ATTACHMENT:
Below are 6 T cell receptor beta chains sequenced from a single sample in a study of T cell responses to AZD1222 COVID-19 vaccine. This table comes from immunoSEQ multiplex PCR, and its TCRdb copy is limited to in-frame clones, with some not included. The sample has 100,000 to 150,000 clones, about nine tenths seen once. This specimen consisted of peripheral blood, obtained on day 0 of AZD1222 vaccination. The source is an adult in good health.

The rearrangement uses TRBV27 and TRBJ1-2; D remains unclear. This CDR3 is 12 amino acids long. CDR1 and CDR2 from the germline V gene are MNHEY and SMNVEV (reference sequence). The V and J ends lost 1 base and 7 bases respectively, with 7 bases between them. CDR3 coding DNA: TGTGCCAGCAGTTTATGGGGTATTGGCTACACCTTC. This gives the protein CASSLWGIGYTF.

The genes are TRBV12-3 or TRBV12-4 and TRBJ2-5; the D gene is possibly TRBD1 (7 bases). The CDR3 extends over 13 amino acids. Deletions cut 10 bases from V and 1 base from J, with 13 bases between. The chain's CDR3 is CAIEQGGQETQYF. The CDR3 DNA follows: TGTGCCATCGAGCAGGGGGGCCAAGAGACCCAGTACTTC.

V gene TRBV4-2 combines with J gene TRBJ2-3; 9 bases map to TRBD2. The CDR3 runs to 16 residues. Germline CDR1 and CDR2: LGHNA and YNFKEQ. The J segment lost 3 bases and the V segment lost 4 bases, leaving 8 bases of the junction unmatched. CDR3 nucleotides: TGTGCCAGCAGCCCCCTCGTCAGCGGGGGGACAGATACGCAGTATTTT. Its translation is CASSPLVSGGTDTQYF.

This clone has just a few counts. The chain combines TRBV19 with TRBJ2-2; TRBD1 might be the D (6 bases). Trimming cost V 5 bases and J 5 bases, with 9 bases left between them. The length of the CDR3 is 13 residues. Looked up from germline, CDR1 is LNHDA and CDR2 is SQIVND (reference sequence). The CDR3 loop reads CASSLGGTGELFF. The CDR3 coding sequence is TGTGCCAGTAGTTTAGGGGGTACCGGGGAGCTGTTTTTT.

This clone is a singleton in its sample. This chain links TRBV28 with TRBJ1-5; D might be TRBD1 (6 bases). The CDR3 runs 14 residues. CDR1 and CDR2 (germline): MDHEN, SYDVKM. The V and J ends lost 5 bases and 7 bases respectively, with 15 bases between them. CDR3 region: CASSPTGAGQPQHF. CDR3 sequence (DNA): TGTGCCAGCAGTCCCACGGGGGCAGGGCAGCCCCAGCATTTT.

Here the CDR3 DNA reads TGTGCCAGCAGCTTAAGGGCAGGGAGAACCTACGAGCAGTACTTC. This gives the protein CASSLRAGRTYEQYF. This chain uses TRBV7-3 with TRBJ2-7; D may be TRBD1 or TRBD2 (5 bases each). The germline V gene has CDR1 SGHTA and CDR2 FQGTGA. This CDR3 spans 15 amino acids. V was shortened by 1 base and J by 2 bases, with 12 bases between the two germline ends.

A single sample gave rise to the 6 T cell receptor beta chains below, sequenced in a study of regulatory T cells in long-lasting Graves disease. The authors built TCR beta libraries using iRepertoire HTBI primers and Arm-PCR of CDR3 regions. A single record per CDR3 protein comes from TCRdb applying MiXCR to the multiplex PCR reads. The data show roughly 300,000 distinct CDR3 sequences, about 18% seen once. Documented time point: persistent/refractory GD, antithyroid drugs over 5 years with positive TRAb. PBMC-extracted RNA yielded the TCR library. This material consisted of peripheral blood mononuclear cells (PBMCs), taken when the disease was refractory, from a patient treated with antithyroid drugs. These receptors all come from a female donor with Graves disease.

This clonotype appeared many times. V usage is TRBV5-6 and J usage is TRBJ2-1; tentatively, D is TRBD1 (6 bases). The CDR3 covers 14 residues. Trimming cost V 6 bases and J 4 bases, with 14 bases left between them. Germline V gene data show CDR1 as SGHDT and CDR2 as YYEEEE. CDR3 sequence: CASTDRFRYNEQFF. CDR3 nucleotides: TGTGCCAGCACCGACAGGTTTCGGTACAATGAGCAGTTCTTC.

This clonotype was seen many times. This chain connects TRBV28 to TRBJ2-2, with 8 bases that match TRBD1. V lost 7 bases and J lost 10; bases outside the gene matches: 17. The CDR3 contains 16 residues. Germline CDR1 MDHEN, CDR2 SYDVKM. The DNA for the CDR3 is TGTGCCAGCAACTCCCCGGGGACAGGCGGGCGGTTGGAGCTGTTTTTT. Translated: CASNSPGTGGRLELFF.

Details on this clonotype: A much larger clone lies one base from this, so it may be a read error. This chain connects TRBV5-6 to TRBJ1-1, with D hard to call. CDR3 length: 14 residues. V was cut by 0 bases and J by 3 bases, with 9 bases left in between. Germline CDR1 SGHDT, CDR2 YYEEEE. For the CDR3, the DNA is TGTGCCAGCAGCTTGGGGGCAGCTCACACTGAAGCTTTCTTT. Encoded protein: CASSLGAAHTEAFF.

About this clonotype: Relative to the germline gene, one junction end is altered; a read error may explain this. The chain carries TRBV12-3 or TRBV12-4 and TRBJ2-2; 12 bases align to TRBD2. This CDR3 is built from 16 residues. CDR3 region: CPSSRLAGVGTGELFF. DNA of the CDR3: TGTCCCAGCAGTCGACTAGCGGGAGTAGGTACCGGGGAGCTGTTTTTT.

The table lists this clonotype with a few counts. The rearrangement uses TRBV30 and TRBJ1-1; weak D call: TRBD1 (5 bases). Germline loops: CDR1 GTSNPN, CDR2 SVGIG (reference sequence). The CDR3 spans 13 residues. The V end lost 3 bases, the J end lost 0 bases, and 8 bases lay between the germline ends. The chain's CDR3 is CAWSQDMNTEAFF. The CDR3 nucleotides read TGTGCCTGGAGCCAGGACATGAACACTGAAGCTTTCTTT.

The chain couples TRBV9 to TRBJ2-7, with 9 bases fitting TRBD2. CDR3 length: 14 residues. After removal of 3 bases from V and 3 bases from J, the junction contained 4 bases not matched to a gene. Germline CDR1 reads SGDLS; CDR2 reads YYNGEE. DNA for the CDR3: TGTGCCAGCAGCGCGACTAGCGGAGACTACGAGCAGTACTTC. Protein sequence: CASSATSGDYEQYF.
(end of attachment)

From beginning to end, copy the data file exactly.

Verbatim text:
Below are 6 T cell receptor beta chains sequenced from a single sample in a study of T cell responses to AZD1222 COVID-19 vaccine. This table comes from immunoSEQ multiplex PCR, and its TCRdb copy is limited to in-frame clones, with some not included. The sample has 100,000 to 150,000 clones, about nine tenths seen once. This specimen consisted of peripheral blood, obtained on day 0 of AZD1222 vaccination. The source is an adult in good health.

The rearrangement uses TRBV27 and TRBJ1-2; D remains unclear. This CDR3 is 12 amino acids long. CDR1 and CDR2 from the germline V gene are MNHEY and SMNVEV (reference sequence). The V and J ends lost 1 base and 7 bases respectively, with 7 bases between them. CDR3 coding DNA: TGTGCCAGCAGTTTATGGGGTATTGGCTACACCTTC. This gives the protein CASSLWGIGYTF.

The genes are TRBV12-3 or TRBV12-4 and TRBJ2-5; the D gene is possibly TRBD1 (7 bases). The CDR3 extends over 13 amino acids. Deletions cut 10 bases from V and 1 base from J, with 13 bases between. The chain's CDR3 is CAIEQGGQETQYF. The CDR3 DNA follows: TGTGCCATCGAGCAGGGGGGCCAAGAGACCCAGTACTTC.

V gene TRBV4-2 combines with J gene TRBJ2-3; 9 bases map to TRBD2. The CDR3 runs to 16 residues. Germline CDR1 and CDR2: LGHNA and YNFKEQ. The J segment lost 3 bases and the V segment lost 4 bases, leaving 8 bases of the junction unmatched. CDR3 nucleotides: TGTGCCAGCAGCCCCCTCGTCAGCGGGGGGACAGATACGCAGTATTTT. Its translation is CASSPLVSGGTDTQYF.

This clone has just a few counts. The chain combines TRBV19 with TRBJ2-2; TRBD1 might be the D (6 bases). Trimming cost V 5 bases and J 5 bases, with 9 bases left between them. The length of the CDR3 is 13 residues. Looked up from germline, CDR1 is LNHDA and CDR2 is SQIVND (reference sequence). The CDR3 loop reads CASSLGGTGELFF. The CDR3 coding sequence is TGTGCCAGTAGTTTAGGGGGTACCGGGGAGCTGTTTTTT.

This clone is a singleton in its sample. This chain links TRBV28 with TRBJ1-5; D might be TRBD1 (6 bases). The CDR3 runs 14 residues. CDR1 and CDR2 (germline): MDHEN, SYDVKM. The V and J ends lost 5 bases and 7 bases respectively, with 15 bases between them. CDR3 region: CASSPTGAGQPQHF. CDR3 sequence (DNA): TGTGCCAGCAGTCCCACGGGGGCAGGGCAGCCCCAGCATTTT.

Here the CDR3 DNA reads TGTGCCAGCAGCTTAAGGGCAGGGAGAACCTACGAGCAGTACTTC. This gives the protein CASSLRAGRTYEQYF. This chain uses TRBV7-3 with TRBJ2-7; D may be TRBD1 or TRBD2 (5 bases each). The germline V gene has CDR1 SGHTA and CDR2 FQGTGA. This CDR3 spans 15 amino acids. V was shortened by 1 base and J by 2 bases, with 12 bases between the two germline ends.

A single sample gave rise to the 6 T cell receptor beta chains below, sequenced in a study of regulatory T cells in long-lasting Graves disease. The authors built TCR beta libraries using iRepertoire HTBI primers and Arm-PCR of CDR3 regions. A single record per CDR3 protein comes from TCRdb applying MiXCR to the multiplex PCR reads. The data show roughly 300,000 distinct CDR3 sequences, about 18% seen once. Documented time point: persistent/refractory GD, antithyroid drugs over 5 years with positive TRAb. PBMC-extracted RNA yielded the TCR library. This material consisted of peripheral blood mononuclear cells (PBMCs), taken when the disease was refractory, from a patient treated with antithyroid drugs. These receptors all come from a female donor with Graves disease.

This clonotype appeared many times. V usage is TRBV5-6 and J usage is TRBJ2-1; tentatively, D is TRBD1 (6 bases). The CDR3 covers 14 residues. Trimming cost V 6 bases and J 4 bases, with 14 bases left between them. Germline V gene data show CDR1 as SGHDT and CDR2 as YYEEEE. CDR3 sequence: CASTDRFRYNEQFF. CDR3 nucleotides: TGTGCCAGCACCGACAGGTTTCGGTACAATGAGCAGTTCTTC.

This clonotype was seen many times. This chain connects TRBV28 to TRBJ2-2, with 8 bases that match TRBD1. V lost 7 bases and J lost 10; bases outside the gene matches: 17. The CDR3 contains 16 residues. Germline CDR1 MDHEN, CDR2 SYDVKM. The DNA for the CDR3 is TGTGCCAGCAACTCCCCGGGGACAGGCGGGCGGTTGGAGCTGTTTTTT. Translated: CASNSPGTGGRLELFF.

Details on this clonotype: A much larger clone lies one base from this, so it may be a read error. This chain connects TRBV5-6 to TRBJ1-1, with D hard to call. CDR3 length: 14 residues. V was cut by 0 bases and J by 3 bases, with 9 bases left in between. Germline CDR1 SGHDT, CDR2 YYEEEE. For the CDR3, the DNA is TGTGCCAGCAGCTTGGGGGCAGCTCACACTGAAGCTTTCTTT. Encoded protein: CASSLGAAHTEAFF.

About this clonotype: Relative to the germline gene, one junction end is altered; a read error may explain this. The chain carries TRBV12-3 or TRBV12-4 and TRBJ2-2; 12 bases align to TRBD2. This CDR3 is built from 16 residues. CDR3 region: CPSSRLAGVGTGELFF. DNA of the CDR3: TGTCCCAGCAGTCGACTAGCGGGAGTAGGTACCGGGGAGCTGTTTTTT.

The table lists this clonotype with a few counts. The rearrangement uses TRBV30 and TRBJ1-1; weak D call: TRBD1 (5 bases). Germline loops: CDR1 GTSNPN, CDR2 SVGIG (reference sequence). The CDR3 spans 13 residues. The V end lost 3 bases, the J end lost 0 bases, and 8 bases lay between the germline ends. The chain's CDR3 is CAWSQDMNTEAFF. The CDR3 nucleotides read TGTGCCTGGAGCCAGGACATGAACACTGAAGCTTTCTTT.

The chain couples TRBV9 to TRBJ2-7, with 9 bases fitting TRBD2. CDR3 length: 14 residues. After removal of 3 bases from V and 3 bases from J, the junction contained 4 bases not matched to a gene. Germline CDR1 reads SGDLS; CDR2 reads YYNGEE. DNA for the CDR3: TGTGCCAGCAGCGCGACTAGCGGAGACTACGAGCAGTACTTC. Protein sequence: CASSATSGDYEQYF.